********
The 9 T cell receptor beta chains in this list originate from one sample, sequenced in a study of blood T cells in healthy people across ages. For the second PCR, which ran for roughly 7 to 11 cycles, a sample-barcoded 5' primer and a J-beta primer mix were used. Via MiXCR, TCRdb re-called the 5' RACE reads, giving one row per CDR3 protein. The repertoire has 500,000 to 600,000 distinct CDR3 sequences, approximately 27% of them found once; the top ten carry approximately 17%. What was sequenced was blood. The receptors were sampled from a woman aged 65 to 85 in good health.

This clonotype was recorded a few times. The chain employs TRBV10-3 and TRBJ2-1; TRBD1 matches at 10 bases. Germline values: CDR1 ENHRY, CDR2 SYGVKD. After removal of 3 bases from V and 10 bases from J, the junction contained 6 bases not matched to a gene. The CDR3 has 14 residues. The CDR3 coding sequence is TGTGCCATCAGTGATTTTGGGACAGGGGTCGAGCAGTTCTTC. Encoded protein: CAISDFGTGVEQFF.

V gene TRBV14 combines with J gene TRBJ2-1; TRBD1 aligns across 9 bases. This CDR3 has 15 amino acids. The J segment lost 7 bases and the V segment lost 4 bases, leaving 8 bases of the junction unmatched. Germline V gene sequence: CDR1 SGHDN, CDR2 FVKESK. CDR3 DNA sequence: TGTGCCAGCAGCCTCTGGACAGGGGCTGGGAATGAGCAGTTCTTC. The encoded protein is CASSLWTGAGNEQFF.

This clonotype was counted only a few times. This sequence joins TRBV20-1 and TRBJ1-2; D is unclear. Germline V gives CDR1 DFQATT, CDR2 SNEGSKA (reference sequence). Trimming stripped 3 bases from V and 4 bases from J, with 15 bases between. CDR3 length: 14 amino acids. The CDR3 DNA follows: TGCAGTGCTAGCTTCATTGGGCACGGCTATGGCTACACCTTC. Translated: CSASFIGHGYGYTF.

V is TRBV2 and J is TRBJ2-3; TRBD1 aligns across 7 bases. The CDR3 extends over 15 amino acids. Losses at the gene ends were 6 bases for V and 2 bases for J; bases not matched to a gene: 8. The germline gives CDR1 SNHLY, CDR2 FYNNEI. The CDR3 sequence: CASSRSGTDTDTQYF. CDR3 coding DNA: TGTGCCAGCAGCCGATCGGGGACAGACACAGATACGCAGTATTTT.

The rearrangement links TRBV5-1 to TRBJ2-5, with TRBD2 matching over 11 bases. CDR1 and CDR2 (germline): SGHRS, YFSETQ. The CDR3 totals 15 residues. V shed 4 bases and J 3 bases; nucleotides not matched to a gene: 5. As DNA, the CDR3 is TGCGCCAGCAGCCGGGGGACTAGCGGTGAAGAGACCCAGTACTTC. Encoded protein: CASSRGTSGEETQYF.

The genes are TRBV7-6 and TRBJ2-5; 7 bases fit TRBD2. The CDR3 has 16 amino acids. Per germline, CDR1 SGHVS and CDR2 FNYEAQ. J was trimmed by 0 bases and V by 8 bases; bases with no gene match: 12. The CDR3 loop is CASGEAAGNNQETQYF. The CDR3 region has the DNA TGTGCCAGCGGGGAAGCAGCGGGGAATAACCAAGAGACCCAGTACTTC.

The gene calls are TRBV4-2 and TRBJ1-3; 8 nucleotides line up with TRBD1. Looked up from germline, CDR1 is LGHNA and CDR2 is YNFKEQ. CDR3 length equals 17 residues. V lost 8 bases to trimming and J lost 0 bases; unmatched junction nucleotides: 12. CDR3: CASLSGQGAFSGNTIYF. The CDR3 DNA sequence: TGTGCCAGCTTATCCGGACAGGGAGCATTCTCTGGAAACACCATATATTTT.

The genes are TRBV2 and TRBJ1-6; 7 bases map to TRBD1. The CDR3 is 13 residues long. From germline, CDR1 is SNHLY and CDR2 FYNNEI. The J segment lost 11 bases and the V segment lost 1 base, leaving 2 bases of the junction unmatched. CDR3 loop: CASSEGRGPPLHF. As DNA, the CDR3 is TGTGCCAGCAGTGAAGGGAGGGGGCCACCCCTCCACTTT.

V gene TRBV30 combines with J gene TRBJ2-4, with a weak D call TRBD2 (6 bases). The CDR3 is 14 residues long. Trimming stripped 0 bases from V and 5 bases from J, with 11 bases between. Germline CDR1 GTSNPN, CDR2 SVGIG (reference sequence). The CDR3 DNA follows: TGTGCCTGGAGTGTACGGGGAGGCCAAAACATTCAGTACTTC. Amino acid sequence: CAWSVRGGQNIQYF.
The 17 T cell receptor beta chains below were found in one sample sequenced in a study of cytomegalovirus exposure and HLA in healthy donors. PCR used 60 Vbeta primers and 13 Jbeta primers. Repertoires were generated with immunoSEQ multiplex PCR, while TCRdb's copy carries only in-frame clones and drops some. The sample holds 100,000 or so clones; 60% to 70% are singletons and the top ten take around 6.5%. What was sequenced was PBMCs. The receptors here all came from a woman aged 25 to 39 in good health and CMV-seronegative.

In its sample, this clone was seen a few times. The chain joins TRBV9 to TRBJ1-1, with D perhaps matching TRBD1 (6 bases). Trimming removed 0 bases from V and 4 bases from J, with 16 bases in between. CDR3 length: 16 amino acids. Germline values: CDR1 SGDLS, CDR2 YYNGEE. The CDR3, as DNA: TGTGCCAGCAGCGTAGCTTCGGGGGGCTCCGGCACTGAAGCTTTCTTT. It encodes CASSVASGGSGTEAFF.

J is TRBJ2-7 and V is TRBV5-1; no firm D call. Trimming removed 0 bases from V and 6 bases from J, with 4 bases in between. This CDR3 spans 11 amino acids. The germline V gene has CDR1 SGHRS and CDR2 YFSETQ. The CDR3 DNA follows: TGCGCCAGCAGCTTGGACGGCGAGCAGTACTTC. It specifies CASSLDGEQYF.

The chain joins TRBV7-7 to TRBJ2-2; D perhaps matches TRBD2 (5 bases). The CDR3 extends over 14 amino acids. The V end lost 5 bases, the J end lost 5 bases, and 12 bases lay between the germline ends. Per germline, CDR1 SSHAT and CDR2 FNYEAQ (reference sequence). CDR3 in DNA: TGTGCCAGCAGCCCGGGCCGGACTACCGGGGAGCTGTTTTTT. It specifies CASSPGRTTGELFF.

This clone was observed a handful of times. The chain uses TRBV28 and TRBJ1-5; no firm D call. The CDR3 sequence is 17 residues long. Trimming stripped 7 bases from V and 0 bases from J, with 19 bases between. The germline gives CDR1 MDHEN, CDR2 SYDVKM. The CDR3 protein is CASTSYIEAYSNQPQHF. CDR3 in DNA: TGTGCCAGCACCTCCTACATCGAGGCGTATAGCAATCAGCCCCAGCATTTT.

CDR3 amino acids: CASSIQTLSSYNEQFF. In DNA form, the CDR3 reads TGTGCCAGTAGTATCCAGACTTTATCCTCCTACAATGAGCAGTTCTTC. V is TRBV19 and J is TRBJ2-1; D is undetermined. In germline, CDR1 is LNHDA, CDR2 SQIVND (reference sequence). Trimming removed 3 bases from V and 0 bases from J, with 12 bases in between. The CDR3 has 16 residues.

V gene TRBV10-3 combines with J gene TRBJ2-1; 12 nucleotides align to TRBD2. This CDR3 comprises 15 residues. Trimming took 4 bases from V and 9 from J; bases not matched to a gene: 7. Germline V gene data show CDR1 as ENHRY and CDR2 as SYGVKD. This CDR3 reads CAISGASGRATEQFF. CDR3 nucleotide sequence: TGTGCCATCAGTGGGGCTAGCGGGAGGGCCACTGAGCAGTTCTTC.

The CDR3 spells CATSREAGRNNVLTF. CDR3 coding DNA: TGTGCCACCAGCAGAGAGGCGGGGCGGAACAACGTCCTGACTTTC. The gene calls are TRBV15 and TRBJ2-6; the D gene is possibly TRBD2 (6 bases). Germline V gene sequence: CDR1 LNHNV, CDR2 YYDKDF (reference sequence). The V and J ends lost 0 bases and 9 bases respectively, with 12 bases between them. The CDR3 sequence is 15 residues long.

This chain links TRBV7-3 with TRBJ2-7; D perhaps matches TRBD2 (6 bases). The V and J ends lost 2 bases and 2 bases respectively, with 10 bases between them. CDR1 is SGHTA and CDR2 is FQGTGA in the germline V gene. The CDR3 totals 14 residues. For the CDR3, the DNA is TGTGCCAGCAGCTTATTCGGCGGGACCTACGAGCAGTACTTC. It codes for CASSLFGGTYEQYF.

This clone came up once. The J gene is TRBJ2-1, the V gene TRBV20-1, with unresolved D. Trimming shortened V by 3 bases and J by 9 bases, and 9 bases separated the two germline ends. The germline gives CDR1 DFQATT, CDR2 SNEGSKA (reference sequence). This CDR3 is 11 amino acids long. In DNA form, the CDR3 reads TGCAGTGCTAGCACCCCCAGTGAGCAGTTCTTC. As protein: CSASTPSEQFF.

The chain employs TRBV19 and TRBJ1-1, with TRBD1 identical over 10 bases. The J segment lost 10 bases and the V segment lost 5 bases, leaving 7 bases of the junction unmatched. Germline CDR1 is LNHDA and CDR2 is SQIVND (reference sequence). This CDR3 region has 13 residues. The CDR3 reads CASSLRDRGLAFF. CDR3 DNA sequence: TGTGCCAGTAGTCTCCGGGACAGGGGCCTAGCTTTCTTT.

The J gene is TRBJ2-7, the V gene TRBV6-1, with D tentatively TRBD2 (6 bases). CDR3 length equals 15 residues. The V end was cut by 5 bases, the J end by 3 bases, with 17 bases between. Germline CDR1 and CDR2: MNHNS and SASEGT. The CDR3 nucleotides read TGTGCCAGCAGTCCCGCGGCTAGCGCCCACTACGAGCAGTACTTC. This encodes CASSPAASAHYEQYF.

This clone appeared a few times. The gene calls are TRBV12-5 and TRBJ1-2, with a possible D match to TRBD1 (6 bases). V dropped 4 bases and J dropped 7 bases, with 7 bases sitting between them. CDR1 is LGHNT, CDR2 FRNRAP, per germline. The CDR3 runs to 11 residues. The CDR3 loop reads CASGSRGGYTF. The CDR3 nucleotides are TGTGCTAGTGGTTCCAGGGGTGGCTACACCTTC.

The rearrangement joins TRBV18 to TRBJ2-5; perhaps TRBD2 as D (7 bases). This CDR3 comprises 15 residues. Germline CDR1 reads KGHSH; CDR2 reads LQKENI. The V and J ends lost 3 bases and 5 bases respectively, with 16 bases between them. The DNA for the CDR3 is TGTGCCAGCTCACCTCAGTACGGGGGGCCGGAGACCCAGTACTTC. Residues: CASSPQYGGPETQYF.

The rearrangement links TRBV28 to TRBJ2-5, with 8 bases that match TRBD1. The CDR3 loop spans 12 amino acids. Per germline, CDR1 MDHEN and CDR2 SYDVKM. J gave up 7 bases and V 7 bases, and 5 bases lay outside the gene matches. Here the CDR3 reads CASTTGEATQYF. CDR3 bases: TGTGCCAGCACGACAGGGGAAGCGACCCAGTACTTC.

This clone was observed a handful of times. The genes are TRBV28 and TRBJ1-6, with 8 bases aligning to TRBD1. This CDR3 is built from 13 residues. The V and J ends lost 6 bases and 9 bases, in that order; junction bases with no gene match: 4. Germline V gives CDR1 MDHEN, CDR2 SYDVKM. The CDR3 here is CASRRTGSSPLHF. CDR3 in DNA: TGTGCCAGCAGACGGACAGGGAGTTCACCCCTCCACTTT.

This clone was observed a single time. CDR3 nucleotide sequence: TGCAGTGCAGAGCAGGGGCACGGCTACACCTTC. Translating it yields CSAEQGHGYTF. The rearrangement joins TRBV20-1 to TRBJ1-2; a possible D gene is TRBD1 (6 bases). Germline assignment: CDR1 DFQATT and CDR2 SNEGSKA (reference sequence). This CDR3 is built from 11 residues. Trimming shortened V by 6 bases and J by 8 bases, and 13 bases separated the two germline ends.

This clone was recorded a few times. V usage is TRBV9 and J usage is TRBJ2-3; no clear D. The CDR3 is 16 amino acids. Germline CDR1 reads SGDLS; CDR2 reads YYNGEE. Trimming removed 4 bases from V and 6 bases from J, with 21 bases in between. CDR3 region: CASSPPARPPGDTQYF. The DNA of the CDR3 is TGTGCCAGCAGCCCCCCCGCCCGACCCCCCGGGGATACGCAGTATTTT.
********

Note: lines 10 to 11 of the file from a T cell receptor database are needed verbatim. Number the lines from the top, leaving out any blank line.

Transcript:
V gene TRBV30 combines with J gene TRBJ2-4, with a weak D call TRBD2 (6 bases). The CDR3 is 14 residues long. Trimming stripped 0 bases from V and 5 bases from J, with 11 bases between. Germline CDR1 GTSNPN, CDR2 SVGIG (reference sequence). The CDR3 DNA follows: TGTGCCTGGAGTGTACGGGGAGGCCAAAACATTCAGTACTTC. Amino acid sequence: CAWSVRGGQNIQYF.
The 17 T cell receptor beta chains below were found in one sample sequenced in a study of cytomegalovirus exposure and HLA in healthy donors. PCR used 60 Vbeta primers and 13 Jbeta primers. Repertoires were generated with immunoSEQ multiplex PCR, while TCRdb's copy carries only in-frame clones and drops some. The sample holds 100,000 or so clones; 60% to 70% are singletons and the top ten take around 6.5%. What was sequenced was PBMCs. The receptors here all came from a woman aged 25 to 39 in good health and CMV-seronegative.